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Silver Lining

  • nhubi
  • 06/16/2015 08:31 AM
Silver Town has an interesting backstory, 20 years ago the people of colony of Silver Town rose up against the cruel dictatorship of their emperor and under the leadership of Heathcliffe, an indigenous 'beast man' they won a decisive victory and formed their own nation, but in the aftermath of that victory Heathcliffe and his people suffered a crushing defeat. They were betrayed by the leader of the new kingdom and instead of the freedom they had been promised were forced into indentured servitude in the mines that gave the newly christened Silver Kingdom both its name and its prosperity.

Now, 20 years on the mines are overrun with some unknown force, spawning monsters and other horrors and the beastmen refuse to continue. Emmet, Heathcliffe's son, is tasked by Nidale, the woman who betrayed his father, to rid the mines of this malignant influence. Does he refuse her command due to her earlier betrayal, or does he answer the call and seek to defend the place his father gave so much to create?

He refuses, and she, showing she has changed little in the two decades that have passed, pushes him into a position to ensure his compliance. So against both his will and judgement he goes out to try and save a town full of people who consider him and his kind to be expendable labour and little more than bipedal animals.

*Sigh* of course I do.

That's how it is portrayed on the game page, the game itself has a slightly different focus and it's obvious from the opening cut scene that the 'unknown' force infesting the mines are supposed to be agents of the defeated emperor seeking to bankrupt the new kingdom and bring it and its growing wealth back under the control of the Human Empire.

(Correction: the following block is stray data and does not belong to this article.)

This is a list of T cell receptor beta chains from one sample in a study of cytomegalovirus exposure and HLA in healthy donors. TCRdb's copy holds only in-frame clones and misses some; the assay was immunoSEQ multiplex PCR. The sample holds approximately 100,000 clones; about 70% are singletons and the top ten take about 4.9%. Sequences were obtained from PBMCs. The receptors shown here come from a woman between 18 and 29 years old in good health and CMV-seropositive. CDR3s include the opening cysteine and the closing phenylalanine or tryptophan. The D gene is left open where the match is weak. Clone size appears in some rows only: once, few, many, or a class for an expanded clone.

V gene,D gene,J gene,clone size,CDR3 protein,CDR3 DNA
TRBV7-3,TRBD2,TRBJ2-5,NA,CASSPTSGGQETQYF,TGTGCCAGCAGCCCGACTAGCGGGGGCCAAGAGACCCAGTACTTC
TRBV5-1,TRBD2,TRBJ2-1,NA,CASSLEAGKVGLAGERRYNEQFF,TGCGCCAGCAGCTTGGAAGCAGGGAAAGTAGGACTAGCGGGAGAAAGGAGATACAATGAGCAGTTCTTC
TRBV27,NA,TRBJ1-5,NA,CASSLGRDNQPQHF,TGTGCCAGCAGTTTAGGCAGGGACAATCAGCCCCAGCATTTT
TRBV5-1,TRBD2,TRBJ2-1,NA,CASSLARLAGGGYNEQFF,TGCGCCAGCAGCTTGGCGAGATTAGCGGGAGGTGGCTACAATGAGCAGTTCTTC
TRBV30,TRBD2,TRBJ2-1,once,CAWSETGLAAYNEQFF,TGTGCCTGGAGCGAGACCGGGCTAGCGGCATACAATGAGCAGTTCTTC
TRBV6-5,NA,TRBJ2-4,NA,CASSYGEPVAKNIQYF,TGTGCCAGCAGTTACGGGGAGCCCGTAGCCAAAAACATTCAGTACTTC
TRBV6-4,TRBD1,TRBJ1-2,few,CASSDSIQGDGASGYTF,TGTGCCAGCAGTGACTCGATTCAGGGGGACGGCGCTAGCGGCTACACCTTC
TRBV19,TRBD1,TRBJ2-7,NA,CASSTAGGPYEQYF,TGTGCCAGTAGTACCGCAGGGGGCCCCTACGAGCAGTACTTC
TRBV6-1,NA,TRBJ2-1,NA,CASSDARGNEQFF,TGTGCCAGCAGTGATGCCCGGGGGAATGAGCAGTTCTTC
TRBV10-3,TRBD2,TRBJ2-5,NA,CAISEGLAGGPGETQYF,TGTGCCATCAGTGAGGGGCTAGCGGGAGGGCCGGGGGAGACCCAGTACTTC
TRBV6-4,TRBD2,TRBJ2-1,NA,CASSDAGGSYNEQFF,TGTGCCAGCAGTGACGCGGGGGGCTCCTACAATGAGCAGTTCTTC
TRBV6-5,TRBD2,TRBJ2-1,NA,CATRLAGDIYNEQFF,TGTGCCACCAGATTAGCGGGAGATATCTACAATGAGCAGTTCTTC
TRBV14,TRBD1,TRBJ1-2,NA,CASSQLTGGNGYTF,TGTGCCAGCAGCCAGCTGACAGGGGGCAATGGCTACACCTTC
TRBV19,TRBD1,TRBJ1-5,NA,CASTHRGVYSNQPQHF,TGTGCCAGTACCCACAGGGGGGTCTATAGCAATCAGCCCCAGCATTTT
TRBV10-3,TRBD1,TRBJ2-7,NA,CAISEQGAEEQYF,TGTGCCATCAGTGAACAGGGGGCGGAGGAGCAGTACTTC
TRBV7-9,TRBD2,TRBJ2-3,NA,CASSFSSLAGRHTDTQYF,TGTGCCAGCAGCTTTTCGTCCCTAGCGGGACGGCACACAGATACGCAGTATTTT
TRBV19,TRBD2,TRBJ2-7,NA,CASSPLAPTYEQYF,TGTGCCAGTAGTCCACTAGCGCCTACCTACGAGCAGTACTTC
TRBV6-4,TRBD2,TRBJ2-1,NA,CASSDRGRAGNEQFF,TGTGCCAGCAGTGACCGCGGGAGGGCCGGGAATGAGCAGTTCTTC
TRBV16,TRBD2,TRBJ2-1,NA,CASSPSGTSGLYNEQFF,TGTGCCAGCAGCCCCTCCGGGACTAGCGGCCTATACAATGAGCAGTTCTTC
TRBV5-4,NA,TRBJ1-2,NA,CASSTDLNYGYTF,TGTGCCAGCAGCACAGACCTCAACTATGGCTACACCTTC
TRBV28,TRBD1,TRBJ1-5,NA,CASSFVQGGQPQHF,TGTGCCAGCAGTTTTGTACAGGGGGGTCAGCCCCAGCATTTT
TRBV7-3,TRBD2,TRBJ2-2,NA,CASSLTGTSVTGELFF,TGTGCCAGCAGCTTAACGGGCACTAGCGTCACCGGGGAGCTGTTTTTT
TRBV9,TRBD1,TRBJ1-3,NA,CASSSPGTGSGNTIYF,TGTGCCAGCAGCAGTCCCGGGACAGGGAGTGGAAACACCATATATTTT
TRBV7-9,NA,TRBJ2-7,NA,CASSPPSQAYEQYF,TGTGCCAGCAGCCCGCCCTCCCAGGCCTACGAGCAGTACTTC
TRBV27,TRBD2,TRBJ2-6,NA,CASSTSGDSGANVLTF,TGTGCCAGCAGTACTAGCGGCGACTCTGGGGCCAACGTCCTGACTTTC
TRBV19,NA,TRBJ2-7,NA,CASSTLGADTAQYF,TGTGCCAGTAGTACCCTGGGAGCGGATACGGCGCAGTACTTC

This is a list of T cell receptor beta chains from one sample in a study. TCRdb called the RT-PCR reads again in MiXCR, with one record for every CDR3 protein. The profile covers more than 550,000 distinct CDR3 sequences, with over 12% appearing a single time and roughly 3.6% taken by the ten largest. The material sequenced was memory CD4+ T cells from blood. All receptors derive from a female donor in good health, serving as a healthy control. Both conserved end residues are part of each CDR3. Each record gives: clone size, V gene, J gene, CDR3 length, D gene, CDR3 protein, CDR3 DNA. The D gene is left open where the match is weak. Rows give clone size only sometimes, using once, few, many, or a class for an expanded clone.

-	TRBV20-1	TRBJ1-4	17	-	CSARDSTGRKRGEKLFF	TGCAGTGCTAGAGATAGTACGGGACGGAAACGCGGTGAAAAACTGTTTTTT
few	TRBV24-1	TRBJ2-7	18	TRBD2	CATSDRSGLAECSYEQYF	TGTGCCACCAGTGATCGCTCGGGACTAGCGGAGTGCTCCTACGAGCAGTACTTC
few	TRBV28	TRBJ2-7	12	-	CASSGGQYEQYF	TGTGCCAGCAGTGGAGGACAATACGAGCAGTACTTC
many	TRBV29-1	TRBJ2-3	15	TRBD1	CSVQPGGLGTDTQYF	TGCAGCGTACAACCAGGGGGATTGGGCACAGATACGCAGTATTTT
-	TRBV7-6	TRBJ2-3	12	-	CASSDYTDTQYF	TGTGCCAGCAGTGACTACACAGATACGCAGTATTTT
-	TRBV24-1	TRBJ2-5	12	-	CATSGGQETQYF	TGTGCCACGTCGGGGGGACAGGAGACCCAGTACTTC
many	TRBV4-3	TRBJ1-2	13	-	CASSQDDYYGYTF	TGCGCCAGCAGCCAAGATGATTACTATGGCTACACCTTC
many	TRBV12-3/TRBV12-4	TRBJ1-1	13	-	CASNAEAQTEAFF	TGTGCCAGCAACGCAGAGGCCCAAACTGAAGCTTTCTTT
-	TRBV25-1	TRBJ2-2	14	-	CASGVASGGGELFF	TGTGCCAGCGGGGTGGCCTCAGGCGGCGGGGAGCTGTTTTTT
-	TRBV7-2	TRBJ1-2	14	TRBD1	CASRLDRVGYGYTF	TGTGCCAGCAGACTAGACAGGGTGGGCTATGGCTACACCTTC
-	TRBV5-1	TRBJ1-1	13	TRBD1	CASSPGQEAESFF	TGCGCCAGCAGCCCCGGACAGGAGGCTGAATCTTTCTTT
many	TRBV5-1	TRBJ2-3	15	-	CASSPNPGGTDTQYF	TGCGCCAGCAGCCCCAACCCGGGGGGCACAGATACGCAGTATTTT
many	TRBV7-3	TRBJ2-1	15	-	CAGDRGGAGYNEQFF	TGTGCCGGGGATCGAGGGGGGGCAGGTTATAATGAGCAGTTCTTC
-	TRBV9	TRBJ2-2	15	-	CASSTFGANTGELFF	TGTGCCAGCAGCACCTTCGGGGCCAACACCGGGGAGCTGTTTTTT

Casual institutionalised specism is rife throughout the game and it's portrayed fairly well, but there are some odd moments. The first of your own kind that you meet is a humble shopkeeper, too old to work in the mines and soon to be subjected to some of that casual specism. I know that the language is being used as a verbal short cut to the communism vs. capitalism shtick, the oppressed working class and the fat cat (though cat is blatantly wrong here) overlords, but the language choice is jarring. Comrade you can get away with, it's become a pretty universal statement of the mindset, but bozhe moi is non-loanword Russian, and this is a fantasy world with elves and dwarves and beastmen, not an alternate Earth or even Earth colony, it just rips you right out of the world every time you read it. One thing I do find interesting in this regard though is the specism isn't just a human/beastmen dynamic but there is tension between the two major classes of beastmen shown, the canine and feline, though in Emmet's case that is more leonine, indicating a level of awareness of the sort of damage that internecine conflicts can cause.

Still cultural mismatches aside there are some really great elements in the game, the graphics are from a variety of sources but have been edited to make them blend pretty well overall, the beastmen sprites are all custom work as are the emotive face-sets for them and the battlers likewise have been chosen or created to give an overall seamless feel, though I will admit that Willard doesn't quite fit the mould and looks like he's been drawn by a different hand. There are some great responsive images as well, such as when Emmet changes his outfits his sprite changes to match, which is something I've seen before in games, but it's a rarity. The only downside of that is the character has very limited choice in regard to equipment, he's basically handed the next piece and it's locked to him without the ability to swap it out. This forced equipage is explained in the first instance as a method by which he is bound to the will of the High Priestess through a Geis (though not a gease as spelt in the game), but it still rankles a little to have the ability to customise curtailed.

Damn it, Jim.